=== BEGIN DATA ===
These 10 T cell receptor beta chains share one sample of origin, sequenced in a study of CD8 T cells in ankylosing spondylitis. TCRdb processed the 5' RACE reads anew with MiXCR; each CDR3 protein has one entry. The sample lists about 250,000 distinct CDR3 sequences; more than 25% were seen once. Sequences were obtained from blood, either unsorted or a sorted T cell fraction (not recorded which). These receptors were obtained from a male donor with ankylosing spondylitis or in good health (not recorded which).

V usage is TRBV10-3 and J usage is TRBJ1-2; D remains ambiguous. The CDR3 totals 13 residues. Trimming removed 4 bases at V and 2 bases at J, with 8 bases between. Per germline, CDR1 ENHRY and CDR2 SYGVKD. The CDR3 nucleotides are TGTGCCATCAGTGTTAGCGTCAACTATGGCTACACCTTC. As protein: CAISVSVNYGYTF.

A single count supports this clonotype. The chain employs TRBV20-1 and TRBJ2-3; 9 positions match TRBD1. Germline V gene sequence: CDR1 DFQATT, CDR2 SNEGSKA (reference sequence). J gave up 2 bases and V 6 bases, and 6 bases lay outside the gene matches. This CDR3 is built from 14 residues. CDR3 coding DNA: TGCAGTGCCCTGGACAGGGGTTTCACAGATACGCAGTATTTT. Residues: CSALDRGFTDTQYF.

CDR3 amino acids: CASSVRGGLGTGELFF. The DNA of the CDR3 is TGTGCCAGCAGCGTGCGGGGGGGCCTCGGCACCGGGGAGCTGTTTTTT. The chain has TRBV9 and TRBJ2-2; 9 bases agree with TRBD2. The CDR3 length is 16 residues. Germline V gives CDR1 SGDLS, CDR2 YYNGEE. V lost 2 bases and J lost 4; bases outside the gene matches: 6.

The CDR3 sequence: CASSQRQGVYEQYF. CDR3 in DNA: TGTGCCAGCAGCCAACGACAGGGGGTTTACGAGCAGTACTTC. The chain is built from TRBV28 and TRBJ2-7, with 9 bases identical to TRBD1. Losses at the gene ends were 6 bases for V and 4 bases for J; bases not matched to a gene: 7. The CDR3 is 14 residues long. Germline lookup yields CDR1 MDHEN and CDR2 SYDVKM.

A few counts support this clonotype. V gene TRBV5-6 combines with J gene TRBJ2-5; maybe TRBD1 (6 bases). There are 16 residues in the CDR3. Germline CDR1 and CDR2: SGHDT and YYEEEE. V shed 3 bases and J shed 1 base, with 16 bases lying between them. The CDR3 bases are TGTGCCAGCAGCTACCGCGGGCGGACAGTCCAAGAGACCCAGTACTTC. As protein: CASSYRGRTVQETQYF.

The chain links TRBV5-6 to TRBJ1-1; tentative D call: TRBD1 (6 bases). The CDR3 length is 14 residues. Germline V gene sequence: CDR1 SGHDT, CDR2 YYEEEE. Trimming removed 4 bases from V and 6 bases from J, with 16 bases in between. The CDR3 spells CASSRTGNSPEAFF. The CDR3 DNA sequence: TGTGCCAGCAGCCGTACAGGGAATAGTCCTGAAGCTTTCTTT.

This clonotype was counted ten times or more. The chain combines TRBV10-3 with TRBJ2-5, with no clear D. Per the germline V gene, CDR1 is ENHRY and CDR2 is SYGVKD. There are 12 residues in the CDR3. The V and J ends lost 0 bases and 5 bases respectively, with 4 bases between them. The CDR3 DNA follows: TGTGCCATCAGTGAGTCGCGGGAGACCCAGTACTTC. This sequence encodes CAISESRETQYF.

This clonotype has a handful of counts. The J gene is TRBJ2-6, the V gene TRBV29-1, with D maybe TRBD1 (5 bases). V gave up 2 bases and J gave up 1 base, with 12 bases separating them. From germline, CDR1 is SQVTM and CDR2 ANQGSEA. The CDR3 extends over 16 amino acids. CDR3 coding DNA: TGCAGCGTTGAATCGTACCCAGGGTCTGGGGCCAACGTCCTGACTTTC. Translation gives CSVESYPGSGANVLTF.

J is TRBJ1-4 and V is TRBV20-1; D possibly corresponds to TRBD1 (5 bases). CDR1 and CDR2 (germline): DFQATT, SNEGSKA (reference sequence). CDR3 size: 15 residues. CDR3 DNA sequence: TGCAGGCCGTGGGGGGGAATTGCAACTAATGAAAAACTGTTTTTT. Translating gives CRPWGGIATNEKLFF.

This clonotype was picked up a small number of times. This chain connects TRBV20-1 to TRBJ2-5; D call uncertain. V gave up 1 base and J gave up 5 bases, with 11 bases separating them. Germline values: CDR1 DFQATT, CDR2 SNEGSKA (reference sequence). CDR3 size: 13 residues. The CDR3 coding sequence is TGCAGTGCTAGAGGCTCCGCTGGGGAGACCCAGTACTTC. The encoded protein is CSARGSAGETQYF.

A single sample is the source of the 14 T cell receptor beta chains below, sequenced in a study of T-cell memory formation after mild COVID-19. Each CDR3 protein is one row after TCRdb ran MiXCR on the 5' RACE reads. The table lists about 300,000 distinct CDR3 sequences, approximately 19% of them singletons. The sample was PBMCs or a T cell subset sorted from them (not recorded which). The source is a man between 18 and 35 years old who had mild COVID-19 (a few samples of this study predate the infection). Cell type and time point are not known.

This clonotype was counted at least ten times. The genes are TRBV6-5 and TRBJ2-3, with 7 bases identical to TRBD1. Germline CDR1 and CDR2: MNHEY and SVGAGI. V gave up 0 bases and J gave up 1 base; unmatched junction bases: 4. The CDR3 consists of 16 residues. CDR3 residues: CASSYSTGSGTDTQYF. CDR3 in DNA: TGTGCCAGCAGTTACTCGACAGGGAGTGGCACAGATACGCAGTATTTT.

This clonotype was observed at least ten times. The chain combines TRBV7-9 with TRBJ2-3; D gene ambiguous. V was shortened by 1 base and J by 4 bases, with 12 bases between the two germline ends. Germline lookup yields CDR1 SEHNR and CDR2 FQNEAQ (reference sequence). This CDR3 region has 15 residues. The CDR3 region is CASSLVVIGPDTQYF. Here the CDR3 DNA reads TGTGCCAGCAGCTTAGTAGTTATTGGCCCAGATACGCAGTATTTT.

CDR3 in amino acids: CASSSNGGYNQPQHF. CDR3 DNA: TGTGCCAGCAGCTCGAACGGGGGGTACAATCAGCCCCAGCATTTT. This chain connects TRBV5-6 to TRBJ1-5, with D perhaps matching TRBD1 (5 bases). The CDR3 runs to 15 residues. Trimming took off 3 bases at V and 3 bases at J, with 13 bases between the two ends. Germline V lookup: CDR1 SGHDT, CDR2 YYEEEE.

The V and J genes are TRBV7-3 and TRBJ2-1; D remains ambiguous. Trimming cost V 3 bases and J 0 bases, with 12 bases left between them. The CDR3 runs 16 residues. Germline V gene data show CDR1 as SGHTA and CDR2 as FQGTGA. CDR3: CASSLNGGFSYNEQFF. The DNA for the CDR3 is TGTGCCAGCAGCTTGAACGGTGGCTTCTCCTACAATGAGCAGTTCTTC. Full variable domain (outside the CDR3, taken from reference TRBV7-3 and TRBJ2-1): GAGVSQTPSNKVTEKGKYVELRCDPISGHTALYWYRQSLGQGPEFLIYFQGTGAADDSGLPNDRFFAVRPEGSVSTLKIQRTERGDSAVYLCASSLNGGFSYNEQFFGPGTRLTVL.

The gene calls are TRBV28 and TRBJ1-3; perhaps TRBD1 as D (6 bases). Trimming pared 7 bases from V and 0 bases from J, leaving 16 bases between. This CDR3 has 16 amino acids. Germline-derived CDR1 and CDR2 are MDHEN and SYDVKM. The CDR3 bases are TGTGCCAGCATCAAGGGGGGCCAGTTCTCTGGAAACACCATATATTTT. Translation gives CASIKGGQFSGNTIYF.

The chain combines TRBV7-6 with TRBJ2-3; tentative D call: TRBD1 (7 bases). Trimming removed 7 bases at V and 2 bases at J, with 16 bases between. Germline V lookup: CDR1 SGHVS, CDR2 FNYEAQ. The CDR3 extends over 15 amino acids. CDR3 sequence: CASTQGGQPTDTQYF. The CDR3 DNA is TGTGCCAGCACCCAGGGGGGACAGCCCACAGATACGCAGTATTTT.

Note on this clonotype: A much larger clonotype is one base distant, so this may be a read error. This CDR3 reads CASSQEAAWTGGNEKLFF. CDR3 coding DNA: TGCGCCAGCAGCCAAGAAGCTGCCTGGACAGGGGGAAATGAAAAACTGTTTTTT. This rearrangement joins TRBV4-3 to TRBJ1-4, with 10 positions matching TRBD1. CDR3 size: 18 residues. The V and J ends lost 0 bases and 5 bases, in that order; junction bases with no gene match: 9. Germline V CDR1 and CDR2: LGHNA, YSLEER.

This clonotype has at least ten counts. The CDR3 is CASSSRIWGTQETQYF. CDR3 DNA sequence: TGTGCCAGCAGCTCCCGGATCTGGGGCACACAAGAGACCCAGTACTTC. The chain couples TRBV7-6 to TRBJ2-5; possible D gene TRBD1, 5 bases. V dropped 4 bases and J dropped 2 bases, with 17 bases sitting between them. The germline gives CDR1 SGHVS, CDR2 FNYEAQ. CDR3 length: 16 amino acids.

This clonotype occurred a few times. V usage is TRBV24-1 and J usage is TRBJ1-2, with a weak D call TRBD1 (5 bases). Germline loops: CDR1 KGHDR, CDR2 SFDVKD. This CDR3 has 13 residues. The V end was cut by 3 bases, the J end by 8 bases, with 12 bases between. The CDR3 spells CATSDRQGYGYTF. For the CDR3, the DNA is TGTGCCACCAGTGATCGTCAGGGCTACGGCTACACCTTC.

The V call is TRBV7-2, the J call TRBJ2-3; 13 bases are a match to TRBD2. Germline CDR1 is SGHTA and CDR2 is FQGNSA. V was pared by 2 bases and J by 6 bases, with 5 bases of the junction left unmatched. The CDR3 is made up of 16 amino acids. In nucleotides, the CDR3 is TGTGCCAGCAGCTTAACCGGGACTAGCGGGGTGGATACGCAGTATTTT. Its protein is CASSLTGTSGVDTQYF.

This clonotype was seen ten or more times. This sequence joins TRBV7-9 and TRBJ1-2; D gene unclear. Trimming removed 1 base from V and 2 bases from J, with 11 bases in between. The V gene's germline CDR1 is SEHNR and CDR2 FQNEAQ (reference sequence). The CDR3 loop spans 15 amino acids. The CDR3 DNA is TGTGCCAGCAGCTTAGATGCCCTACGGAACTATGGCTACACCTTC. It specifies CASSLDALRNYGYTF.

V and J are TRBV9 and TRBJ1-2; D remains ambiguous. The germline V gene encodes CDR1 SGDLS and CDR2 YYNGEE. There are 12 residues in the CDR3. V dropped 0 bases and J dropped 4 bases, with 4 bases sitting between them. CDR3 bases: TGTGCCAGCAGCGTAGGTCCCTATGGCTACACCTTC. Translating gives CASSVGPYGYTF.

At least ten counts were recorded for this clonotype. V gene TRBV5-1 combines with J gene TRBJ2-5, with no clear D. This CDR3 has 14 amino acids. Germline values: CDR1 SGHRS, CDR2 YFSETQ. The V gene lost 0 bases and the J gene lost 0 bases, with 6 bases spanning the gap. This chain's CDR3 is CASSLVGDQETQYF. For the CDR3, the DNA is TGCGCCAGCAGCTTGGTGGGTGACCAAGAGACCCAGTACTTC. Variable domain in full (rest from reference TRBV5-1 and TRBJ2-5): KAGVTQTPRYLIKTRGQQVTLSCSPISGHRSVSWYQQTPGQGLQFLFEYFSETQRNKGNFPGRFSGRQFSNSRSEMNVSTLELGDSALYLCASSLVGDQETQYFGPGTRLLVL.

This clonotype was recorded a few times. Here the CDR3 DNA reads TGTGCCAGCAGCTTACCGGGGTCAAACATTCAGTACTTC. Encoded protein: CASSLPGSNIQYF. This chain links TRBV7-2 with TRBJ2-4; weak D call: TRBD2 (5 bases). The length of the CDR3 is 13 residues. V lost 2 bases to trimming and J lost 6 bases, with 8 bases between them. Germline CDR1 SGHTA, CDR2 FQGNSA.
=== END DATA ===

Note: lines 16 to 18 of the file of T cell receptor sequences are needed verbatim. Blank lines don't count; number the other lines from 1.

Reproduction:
The V and J genes are TRBV7-3 and TRBJ2-1; D remains ambiguous. Trimming cost V 3 bases and J 0 bases, with 12 bases left between them. The CDR3 runs 16 residues. Germline V gene data show CDR1 as SGHTA and CDR2 as FQGTGA. CDR3: CASSLNGGFSYNEQFF. The DNA for the CDR3 is TGTGCCAGCAGCTTGAACGGTGGCTTCTCCTACAATGAGCAGTTCTTC. Full variable domain (outside the CDR3, taken from reference TRBV7-3 and TRBJ2-1): GAGVSQTPSNKVTEKGKYVELRCDPISGHTALYWYRQSLGQGPEFLIYFQGTGAADDSGLPNDRFFAVRPEGSVSTLKIQRTERGDSAVYLCASSLNGGFSYNEQFFGPGTRLTVL.

The gene calls are TRBV28 and TRBJ1-3; perhaps TRBD1 as D (6 bases). Trimming pared 7 bases from V and 0 bases from J, leaving 16 bases between. This CDR3 has 16 amino acids. Germline-derived CDR1 and CDR2 are MDHEN and SYDVKM. The CDR3 bases are TGTGCCAGCATCAAGGGGGGCCAGTTCTCTGGAAACACCATATATTTT. Translation gives CASIKGGQFSGNTIYF.

The chain combines TRBV7-6 with TRBJ2-3; tentative D call: TRBD1 (7 bases). Trimming removed 7 bases at V and 2 bases at J, with 16 bases between. Germline V lookup: CDR1 SGHVS, CDR2 FNYEAQ. The CDR3 extends over 15 amino acids. CDR3 sequence: CASTQGGQPTDTQYF. The CDR3 DNA is TGTGCCAGCACCCAGGGGGGACAGCCCACAGATACGCAGTATTTT.